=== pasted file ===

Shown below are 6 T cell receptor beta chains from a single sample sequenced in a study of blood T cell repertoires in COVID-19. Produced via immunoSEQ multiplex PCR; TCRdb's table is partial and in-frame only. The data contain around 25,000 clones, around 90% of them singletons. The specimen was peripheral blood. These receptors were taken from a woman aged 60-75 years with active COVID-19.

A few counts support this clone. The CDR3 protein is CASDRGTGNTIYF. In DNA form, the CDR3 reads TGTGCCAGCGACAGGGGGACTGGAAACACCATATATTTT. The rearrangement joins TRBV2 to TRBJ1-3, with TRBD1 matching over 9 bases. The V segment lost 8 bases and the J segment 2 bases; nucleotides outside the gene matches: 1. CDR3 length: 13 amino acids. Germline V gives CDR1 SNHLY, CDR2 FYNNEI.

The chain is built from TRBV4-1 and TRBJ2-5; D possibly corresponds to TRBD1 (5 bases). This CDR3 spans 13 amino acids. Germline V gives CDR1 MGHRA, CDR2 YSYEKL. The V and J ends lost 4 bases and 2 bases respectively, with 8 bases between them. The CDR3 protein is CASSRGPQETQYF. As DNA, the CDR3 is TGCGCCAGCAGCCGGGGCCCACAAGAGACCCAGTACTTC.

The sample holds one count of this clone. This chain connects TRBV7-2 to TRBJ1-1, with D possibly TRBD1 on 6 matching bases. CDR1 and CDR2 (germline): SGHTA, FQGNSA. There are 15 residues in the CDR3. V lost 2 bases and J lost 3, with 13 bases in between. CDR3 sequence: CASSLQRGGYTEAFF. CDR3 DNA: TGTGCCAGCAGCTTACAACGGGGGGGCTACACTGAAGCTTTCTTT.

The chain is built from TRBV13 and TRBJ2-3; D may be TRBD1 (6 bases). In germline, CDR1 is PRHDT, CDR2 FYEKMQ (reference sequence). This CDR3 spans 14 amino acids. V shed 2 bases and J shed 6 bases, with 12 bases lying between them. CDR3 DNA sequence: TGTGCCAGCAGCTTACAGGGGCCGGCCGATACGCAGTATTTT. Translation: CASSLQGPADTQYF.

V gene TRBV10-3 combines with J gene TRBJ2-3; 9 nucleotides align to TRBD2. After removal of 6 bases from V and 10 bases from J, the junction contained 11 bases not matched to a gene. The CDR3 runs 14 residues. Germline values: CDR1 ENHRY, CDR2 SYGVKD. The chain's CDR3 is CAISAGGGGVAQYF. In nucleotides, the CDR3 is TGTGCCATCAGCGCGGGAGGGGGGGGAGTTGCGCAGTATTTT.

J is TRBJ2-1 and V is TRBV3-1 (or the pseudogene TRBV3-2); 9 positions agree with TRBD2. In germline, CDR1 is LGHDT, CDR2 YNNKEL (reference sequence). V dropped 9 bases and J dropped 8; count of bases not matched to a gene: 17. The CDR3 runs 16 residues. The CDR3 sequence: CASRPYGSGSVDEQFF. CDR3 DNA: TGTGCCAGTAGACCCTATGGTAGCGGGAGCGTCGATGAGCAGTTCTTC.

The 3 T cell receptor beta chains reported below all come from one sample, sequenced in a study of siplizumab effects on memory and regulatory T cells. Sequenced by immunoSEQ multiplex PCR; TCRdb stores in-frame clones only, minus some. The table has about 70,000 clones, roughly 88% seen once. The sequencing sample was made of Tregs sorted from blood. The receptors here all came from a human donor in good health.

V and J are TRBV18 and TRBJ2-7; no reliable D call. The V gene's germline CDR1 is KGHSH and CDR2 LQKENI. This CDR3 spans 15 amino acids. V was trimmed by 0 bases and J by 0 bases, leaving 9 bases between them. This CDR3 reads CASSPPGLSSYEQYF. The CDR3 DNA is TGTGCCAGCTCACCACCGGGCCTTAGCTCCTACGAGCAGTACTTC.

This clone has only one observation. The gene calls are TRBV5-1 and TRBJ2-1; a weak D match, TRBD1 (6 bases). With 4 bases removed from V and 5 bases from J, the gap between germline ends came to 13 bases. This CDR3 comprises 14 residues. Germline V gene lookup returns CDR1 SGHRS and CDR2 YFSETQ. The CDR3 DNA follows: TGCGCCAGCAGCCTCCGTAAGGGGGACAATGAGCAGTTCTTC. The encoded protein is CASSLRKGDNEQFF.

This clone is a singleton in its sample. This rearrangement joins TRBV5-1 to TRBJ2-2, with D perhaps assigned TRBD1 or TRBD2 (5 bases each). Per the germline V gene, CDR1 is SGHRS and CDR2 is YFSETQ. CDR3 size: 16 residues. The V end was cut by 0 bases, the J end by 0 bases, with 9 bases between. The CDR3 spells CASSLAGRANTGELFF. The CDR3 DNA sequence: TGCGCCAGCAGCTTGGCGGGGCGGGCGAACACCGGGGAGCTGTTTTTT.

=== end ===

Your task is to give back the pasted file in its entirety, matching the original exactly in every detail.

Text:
Shown below are 6 T cell receptor beta chains from a single sample sequenced in a study of blood T cell repertoires in COVID-19. Produced via immunoSEQ multiplex PCR; TCRdb's table is partial and in-frame only. The data contain around 25,000 clones, around 90% of them singletons. The specimen was peripheral blood. These receptors were taken from a woman aged 60-75 years with active COVID-19.

A few counts support this clone. The CDR3 protein is CASDRGTGNTIYF. In DNA form, the CDR3 reads TGTGCCAGCGACAGGGGGACTGGAAACACCATATATTTT. The rearrangement joins TRBV2 to TRBJ1-3, with TRBD1 matching over 9 bases. The V segment lost 8 bases and the J segment 2 bases; nucleotides outside the gene matches: 1. CDR3 length: 13 amino acids. Germline V gives CDR1 SNHLY, CDR2 FYNNEI.

The chain is built from TRBV4-1 and TRBJ2-5; D possibly corresponds to TRBD1 (5 bases). This CDR3 spans 13 amino acids. Germline V gives CDR1 MGHRA, CDR2 YSYEKL. The V and J ends lost 4 bases and 2 bases respectively, with 8 bases between them. The CDR3 protein is CASSRGPQETQYF. As DNA, the CDR3 is TGCGCCAGCAGCCGGGGCCCACAAGAGACCCAGTACTTC.

The sample holds one count of this clone. This chain connects TRBV7-2 to TRBJ1-1, with D possibly TRBD1 on 6 matching bases. CDR1 and CDR2 (germline): SGHTA, FQGNSA. There are 15 residues in the CDR3. V lost 2 bases and J lost 3, with 13 bases in between. CDR3 sequence: CASSLQRGGYTEAFF. CDR3 DNA: TGTGCCAGCAGCTTACAACGGGGGGGCTACACTGAAGCTTTCTTT.

The chain is built from TRBV13 and TRBJ2-3; D may be TRBD1 (6 bases). In germline, CDR1 is PRHDT, CDR2 FYEKMQ (reference sequence). This CDR3 spans 14 amino acids. V shed 2 bases and J shed 6 bases, with 12 bases lying between them. CDR3 DNA sequence: TGTGCCAGCAGCTTACAGGGGCCGGCCGATACGCAGTATTTT. Translation: CASSLQGPADTQYF.

V gene TRBV10-3 combines with J gene TRBJ2-3; 9 nucleotides align to TRBD2. After removal of 6 bases from V and 10 bases from J, the junction contained 11 bases not matched to a gene. The CDR3 runs 14 residues. Germline values: CDR1 ENHRY, CDR2 SYGVKD. The chain's CDR3 is CAISAGGGGVAQYF. In nucleotides, the CDR3 is TGTGCCATCAGCGCGGGAGGGGGGGGAGTTGCGCAGTATTTT.

J is TRBJ2-1 and V is TRBV3-1 (or the pseudogene TRBV3-2); 9 positions agree with TRBD2. In germline, CDR1 is LGHDT, CDR2 YNNKEL (reference sequence). V dropped 9 bases and J dropped 8; count of bases not matched to a gene: 17. The CDR3 runs 16 residues. The CDR3 sequence: CASRPYGSGSVDEQFF. CDR3 DNA: TGTGCCAGTAGACCCTATGGTAGCGGGAGCGTCGATGAGCAGTTCTTC.

The 3 T cell receptor beta chains reported below all come from one sample, sequenced in a study of siplizumab effects on memory and regulatory T cells. Sequenced by immunoSEQ multiplex PCR; TCRdb stores in-frame clones only, minus some. The table has about 70,000 clones, roughly 88% seen once. The sequencing sample was made of Tregs sorted from blood. The receptors here all came from a human donor in good health.

V and J are TRBV18 and TRBJ2-7; no reliable D call. The V gene's germline CDR1 is KGHSH and CDR2 LQKENI. This CDR3 spans 15 amino acids. V was trimmed by 0 bases and J by 0 bases, leaving 9 bases between them. This CDR3 reads CASSPPGLSSYEQYF. The CDR3 DNA is TGTGCCAGCTCACCACCGGGCCTTAGCTCCTACGAGCAGTACTTC.

This clone has only one observation. The gene calls are TRBV5-1 and TRBJ2-1; a weak D match, TRBD1 (6 bases). With 4 bases removed from V and 5 bases from J, the gap between germline ends came to 13 bases. This CDR3 comprises 14 residues. Germline V gene lookup returns CDR1 SGHRS and CDR2 YFSETQ. The CDR3 DNA follows: TGCGCCAGCAGCCTCCGTAAGGGGGACAATGAGCAGTTCTTC. The encoded protein is CASSLRKGDNEQFF.

This clone is a singleton in its sample. This rearrangement joins TRBV5-1 to TRBJ2-2, with D perhaps assigned TRBD1 or TRBD2 (5 bases each). Per the germline V gene, CDR1 is SGHRS and CDR2 is YFSETQ. CDR3 size: 16 residues. The V end was cut by 0 bases, the J end by 0 bases, with 9 bases between. The CDR3 spells CASSLAGRANTGELFF. The CDR3 DNA sequence: TGCGCCAGCAGCTTGGCGGGGCGGGCGAACACCGGGGAGCTGTTTTTT.